Unofficial SXSW ’10: Friendship Bracelets

March 20th, 2010: As seen on Archive (PDF)

You know you’re in the right unofficial company when a girl opens a suitcase full of handmade treasures full of demo tapes and friendship bracelets handwritten by the band about to hit the stage.  Her pick for me – Foresty vaginas are not my favorite.  Whether or not it’s a fit, I’ll keep a secret.  But it speaks volumes about the energy brought outside of the badge realm, felt from pizza parlors to bridges on Friday, that even Bill Murray was hip to be square about.

Always the best part of these parties, as with the 21st Street Co-Op’s South By South Mess I hit, is the local talent owning the show.  Austin’s Ume brought some of the most sultry garage pop since the Yeah Yeah Yeahs crowned Brooklyn king of the pulse, lead singer Lauren Larson bashing the guitar on her knees for kicks.  A girl elbowed her way to the front of the crowd at one point bestowing a potted plant.  I’d like to hope she was trying to give it some growth.
But that Co-Op, let’s not forget that space.  Despite it’s frathouse, riddled bong and beer can abuse, and fire hazard death trap of a one-windowed concert hall, it served one fine tree-house maze of creative seekers, billing an Andrew W.K. capped evening, stocked with Broken Social Scene protégés, Still Life Still, and fellow Austinites, Zorch, who were bent on reinventing Dance Dance, Revolution with aggressive synth numbers and mics halfway into their mouths.  Residents assured me that they split the chores equally, though.

Earlier in the day, seeking the same vibe, word on the street was that another local fav, The Octopus Project, were setting up to unveil a three-month in the making project called Hexadecagon on the roof of a Whole Foods, of all places.  I knew it wasn’t going to have the same unruly panache as some of the house parties their known for, and I did wind up waiting an hour to get not onto a roof, but a tent in the parking lot of the store.  But the Flaming Lips-type, 8-channel speaker and video sensory overload they put together was worth it.  It was this vast electro-pop landscape whipping around 360 degrees in visual tune to everything from hooded spacesuit blondes in the woods, to button montages.  If there’s such a thing as a happiness seizure, be prepared to have one if they take it on tour.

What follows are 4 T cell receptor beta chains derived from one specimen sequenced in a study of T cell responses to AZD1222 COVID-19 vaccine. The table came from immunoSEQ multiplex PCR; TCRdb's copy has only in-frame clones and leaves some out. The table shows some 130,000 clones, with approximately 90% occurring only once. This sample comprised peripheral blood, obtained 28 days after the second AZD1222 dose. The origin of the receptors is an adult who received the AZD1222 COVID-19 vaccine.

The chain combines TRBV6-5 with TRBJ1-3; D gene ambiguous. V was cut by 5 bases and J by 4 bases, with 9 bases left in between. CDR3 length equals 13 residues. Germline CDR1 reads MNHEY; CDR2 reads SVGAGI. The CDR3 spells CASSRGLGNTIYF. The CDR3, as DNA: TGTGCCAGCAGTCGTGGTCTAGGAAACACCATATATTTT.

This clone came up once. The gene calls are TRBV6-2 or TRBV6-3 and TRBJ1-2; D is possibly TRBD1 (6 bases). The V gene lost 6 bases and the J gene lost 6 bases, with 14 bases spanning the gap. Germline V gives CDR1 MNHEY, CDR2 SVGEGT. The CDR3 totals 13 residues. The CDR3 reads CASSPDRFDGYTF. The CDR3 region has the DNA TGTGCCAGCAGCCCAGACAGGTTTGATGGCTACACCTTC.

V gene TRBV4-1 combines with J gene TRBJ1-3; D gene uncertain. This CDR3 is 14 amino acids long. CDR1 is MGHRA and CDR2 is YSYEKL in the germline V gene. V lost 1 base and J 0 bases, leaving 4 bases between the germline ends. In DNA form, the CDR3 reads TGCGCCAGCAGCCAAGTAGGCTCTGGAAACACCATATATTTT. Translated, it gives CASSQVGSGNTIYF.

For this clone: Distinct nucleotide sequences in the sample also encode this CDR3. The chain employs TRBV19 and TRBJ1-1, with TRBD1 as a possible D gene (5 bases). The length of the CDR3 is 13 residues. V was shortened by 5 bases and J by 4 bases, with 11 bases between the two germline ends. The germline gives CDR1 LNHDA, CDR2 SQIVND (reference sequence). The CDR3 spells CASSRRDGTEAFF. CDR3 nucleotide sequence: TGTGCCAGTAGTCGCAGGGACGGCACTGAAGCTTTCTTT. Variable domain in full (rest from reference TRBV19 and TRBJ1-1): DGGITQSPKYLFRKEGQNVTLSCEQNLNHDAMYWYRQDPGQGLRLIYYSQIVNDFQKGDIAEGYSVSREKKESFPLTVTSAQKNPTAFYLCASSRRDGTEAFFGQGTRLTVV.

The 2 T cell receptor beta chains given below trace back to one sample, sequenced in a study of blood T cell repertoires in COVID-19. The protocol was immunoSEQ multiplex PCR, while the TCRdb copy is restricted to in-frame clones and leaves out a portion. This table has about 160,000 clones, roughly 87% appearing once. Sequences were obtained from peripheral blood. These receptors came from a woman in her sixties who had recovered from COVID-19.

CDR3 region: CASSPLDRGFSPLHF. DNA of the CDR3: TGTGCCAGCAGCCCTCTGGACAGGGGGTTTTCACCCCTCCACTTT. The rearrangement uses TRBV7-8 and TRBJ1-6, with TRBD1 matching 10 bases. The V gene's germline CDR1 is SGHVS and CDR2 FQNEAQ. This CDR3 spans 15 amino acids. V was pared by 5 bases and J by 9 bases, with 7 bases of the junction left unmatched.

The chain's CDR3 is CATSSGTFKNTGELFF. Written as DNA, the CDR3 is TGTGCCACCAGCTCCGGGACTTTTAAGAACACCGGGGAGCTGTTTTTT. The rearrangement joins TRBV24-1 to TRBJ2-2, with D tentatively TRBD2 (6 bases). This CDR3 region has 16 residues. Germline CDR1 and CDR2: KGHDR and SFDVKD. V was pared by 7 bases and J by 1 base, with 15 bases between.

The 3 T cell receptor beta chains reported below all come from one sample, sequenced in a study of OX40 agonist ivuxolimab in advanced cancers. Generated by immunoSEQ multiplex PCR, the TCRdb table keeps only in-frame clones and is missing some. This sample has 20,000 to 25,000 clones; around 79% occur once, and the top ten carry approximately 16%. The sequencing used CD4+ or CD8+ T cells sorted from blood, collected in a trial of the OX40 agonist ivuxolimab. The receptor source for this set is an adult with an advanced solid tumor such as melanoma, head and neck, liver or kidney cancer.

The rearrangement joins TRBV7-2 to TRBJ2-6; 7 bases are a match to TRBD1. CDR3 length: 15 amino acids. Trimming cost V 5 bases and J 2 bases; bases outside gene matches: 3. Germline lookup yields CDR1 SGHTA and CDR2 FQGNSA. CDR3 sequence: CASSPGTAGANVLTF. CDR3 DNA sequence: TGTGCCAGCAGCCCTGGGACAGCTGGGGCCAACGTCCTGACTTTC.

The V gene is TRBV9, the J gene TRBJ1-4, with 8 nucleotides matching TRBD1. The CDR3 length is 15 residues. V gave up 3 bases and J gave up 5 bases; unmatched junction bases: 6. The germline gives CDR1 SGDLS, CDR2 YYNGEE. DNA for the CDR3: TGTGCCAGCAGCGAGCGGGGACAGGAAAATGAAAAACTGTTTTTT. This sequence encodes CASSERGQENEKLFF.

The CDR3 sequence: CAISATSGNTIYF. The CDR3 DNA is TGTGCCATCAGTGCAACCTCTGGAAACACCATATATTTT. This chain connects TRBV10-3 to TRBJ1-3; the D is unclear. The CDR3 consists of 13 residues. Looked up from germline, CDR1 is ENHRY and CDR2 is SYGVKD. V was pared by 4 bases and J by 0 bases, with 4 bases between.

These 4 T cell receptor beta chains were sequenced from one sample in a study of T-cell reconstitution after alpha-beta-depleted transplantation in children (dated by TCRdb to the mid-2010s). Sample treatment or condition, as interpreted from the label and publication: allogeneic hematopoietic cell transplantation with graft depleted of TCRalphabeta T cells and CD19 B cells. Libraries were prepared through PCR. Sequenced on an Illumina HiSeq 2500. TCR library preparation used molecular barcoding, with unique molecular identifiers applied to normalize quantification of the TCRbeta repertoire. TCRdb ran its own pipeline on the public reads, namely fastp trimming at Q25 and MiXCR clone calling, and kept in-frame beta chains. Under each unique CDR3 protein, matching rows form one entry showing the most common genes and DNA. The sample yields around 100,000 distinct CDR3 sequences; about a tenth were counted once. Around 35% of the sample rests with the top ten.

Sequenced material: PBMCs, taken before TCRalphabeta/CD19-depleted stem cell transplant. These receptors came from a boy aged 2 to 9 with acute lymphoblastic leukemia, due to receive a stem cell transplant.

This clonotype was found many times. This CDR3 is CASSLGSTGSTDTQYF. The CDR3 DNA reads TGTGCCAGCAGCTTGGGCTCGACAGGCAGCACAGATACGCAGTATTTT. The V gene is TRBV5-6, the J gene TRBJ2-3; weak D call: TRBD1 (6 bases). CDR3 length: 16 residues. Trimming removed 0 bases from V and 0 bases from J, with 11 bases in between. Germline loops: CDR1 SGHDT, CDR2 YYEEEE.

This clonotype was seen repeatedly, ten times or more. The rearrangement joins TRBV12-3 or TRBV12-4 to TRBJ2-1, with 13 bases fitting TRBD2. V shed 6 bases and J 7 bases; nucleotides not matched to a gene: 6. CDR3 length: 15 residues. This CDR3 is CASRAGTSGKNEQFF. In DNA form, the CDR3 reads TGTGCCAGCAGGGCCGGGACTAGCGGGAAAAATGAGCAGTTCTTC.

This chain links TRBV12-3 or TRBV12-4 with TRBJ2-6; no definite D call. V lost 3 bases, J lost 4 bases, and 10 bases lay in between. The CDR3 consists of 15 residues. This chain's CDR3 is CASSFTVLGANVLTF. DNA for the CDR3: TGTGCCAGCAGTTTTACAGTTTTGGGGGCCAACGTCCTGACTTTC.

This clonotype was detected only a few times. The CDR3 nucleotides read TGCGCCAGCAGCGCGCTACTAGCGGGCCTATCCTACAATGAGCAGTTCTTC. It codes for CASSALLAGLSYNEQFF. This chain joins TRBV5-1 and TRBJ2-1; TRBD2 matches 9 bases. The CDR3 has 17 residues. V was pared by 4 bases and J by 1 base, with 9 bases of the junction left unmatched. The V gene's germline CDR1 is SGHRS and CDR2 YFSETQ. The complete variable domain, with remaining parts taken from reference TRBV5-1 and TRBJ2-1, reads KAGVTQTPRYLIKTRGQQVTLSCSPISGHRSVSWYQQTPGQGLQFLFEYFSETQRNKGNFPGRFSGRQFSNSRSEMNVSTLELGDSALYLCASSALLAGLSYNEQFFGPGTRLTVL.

Rewinding again, the South Congress pizza parlor, Home Slice,  didn’t hit home with the local plugs, but needs a mention for billing Baltimore’s Wye Oak, who previewed new dream pop aggressions from their latest EP on Merge, getting squall and nightmarish with “I hope you die” refrains.  Charming stuff with the amount of families from the hood poking in for some free fun, especially with a side-stage act called Dominique Young Unique, spitting filthy rhymes packed with N-bombs and Missy Elliott innuendos.  Mothers were covering their kids ears.  There were a few diehards getting their shimmy on in the front, though, too.

The best free jewel of Friday came with the annual exodus over to the Lamar Street Bridge, where a handful of SXSW’s most prolific acts – some playing their 10th show of the day – plugged into the pedestrian walkway’s outlets and blasted guerrilla rock free-for-alls.  Catching two bands before the cops shut down operations for the first time in three years, and Bill Murray created a circus of gawkers – the dude just wanted to jam, people – a misfit marching band from Grapevine, Texas called Mt. Righteous threw a punk pep rally that would warm the cockles of any black-hearted hipster, ironically cut short during a song called “Turn Down That Racket,” by a cop using the band’s megaphone to clear people out.  If only I snagged a choice friendship bracelet from the Co-Op for him.

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